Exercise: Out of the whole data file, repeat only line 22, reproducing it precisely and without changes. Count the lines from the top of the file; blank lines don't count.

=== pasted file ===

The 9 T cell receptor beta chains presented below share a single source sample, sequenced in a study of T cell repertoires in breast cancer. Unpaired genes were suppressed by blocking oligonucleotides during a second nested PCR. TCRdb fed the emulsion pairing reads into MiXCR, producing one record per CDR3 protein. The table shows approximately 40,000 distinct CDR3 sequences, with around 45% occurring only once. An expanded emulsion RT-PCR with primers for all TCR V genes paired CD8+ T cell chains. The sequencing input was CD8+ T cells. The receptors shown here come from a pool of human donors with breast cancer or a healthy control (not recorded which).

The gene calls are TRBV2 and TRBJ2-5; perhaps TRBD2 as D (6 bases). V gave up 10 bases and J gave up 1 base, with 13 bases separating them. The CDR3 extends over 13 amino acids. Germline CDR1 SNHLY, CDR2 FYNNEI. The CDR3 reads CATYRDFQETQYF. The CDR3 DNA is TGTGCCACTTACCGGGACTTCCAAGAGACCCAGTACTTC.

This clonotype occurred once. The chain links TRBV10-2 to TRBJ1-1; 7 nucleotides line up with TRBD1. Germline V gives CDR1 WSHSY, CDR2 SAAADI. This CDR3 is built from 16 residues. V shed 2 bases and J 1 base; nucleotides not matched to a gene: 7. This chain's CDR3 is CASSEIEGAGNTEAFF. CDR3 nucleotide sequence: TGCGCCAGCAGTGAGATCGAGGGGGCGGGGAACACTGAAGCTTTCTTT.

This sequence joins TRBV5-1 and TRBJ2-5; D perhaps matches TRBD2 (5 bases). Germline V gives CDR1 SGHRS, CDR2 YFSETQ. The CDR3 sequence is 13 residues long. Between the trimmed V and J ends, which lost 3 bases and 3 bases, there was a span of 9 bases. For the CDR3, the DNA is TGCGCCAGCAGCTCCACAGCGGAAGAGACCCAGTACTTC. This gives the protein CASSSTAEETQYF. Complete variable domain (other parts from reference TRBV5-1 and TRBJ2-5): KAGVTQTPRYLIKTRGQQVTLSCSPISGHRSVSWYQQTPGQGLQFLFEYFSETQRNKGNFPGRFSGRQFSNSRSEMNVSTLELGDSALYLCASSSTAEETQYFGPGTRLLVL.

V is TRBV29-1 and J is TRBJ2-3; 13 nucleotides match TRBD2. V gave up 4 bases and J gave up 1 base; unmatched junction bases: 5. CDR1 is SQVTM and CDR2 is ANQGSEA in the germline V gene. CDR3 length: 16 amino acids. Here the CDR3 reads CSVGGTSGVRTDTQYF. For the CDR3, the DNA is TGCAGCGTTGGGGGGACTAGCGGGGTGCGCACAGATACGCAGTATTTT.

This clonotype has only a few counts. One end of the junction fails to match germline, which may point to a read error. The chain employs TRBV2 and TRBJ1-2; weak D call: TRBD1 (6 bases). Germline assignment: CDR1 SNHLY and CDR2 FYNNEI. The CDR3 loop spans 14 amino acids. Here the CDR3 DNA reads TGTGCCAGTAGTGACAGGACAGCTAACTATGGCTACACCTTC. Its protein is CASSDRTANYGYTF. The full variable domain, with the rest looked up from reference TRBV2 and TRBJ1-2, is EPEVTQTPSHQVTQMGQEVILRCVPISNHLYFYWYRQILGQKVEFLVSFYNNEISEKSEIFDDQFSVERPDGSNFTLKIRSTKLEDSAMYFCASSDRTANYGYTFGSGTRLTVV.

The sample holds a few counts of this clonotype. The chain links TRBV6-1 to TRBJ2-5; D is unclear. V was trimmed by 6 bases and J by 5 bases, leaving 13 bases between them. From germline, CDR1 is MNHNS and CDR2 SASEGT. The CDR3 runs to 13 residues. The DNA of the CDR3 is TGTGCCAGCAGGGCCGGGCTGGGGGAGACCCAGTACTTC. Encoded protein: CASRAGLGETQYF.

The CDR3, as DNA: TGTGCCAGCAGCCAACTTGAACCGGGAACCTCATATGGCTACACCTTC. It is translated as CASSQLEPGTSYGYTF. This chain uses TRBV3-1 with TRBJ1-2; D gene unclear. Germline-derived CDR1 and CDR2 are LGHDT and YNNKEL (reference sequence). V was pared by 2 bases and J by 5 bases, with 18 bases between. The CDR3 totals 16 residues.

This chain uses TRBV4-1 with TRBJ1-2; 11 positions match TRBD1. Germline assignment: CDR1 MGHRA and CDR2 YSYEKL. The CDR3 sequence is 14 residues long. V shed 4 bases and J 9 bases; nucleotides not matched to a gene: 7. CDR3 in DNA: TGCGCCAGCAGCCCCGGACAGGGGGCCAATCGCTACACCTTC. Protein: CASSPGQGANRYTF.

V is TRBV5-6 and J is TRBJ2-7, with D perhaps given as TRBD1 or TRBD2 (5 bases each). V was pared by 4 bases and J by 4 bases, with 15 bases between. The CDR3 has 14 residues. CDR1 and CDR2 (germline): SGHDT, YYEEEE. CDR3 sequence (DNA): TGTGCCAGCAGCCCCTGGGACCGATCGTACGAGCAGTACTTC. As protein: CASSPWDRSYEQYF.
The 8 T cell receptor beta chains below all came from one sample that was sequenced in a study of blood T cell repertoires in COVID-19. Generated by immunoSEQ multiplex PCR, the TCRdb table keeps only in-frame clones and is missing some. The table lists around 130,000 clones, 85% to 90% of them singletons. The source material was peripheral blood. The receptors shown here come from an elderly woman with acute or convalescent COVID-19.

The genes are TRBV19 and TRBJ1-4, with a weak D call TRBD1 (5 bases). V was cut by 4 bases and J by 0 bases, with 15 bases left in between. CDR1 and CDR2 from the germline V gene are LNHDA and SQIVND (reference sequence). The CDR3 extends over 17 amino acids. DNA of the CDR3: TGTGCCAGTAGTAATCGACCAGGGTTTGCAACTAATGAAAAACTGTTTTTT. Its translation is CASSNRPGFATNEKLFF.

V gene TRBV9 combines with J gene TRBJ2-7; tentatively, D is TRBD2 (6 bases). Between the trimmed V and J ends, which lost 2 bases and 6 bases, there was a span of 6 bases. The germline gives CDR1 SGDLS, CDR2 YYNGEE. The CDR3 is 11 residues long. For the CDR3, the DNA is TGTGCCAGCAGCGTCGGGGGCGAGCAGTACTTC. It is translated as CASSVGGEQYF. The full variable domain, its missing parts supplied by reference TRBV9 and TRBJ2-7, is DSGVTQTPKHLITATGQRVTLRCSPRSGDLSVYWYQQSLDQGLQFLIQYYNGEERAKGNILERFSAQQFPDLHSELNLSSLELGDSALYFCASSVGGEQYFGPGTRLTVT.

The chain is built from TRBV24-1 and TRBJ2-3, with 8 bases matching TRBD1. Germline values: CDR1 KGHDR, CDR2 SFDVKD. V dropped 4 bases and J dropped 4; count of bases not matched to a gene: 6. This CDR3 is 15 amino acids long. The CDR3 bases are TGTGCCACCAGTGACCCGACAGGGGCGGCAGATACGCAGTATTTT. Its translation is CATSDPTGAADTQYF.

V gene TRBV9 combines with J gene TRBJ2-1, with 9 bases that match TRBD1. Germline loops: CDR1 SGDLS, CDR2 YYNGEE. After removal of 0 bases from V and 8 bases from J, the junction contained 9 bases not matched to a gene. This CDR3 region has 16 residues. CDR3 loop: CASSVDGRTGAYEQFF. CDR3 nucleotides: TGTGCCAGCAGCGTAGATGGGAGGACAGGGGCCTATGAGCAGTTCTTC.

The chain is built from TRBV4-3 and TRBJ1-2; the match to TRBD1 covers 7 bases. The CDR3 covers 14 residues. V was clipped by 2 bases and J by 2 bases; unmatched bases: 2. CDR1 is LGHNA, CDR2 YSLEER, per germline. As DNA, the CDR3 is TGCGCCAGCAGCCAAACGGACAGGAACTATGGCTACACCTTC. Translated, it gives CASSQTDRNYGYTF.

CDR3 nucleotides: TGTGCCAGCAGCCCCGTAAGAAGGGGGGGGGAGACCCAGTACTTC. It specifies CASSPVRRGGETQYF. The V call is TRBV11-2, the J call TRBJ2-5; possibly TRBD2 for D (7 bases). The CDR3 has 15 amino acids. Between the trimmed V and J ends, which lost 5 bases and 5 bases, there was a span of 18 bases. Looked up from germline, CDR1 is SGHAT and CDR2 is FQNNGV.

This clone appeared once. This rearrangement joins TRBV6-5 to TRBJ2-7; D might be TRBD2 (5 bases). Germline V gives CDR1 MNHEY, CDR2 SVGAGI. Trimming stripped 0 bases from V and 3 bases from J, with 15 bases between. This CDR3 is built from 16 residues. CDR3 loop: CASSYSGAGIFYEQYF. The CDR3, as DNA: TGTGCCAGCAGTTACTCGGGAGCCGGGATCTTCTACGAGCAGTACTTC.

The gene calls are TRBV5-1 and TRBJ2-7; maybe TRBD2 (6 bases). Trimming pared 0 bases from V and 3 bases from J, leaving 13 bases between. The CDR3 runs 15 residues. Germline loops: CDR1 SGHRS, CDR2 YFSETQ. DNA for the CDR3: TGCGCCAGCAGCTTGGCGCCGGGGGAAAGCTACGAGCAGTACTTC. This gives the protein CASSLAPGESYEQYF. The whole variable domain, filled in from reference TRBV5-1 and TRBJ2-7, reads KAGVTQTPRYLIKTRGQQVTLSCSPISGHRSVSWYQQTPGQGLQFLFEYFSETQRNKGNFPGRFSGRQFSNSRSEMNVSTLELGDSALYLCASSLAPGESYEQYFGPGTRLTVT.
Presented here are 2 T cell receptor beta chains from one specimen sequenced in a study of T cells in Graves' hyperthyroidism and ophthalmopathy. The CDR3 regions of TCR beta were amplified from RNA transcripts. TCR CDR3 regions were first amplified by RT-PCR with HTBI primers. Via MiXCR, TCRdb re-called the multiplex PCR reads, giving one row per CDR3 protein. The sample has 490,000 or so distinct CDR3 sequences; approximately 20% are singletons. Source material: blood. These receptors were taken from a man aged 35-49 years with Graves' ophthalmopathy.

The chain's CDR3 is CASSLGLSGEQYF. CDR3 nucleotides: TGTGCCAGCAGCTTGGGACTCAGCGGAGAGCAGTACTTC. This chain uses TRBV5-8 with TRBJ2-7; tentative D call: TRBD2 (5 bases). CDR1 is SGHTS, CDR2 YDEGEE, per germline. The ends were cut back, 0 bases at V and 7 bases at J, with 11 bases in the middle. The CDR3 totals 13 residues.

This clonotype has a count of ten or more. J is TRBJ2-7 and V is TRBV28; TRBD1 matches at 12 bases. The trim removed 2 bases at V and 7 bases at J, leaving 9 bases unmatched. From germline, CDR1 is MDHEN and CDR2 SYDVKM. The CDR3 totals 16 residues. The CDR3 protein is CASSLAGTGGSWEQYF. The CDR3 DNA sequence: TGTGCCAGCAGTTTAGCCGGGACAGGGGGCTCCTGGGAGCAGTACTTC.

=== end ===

This clonotype has a count of ten or more. J is TRBJ2-7 and V is TRBV28; TRBD1 matches at 12 bases. The trim removed 2 bases at V and 7 bases at J, leaving 9 bases unmatched. From germline, CDR1 is MDHEN and CDR2 SYDVKM. The CDR3 totals 16 residues. The CDR3 protein is CASSLAGTGGSWEQYF. The CDR3 DNA sequence: TGTGCCAGCAGTTTAGCCGGGACAGGGGGCTCCTGGGAGCAGTACTTC.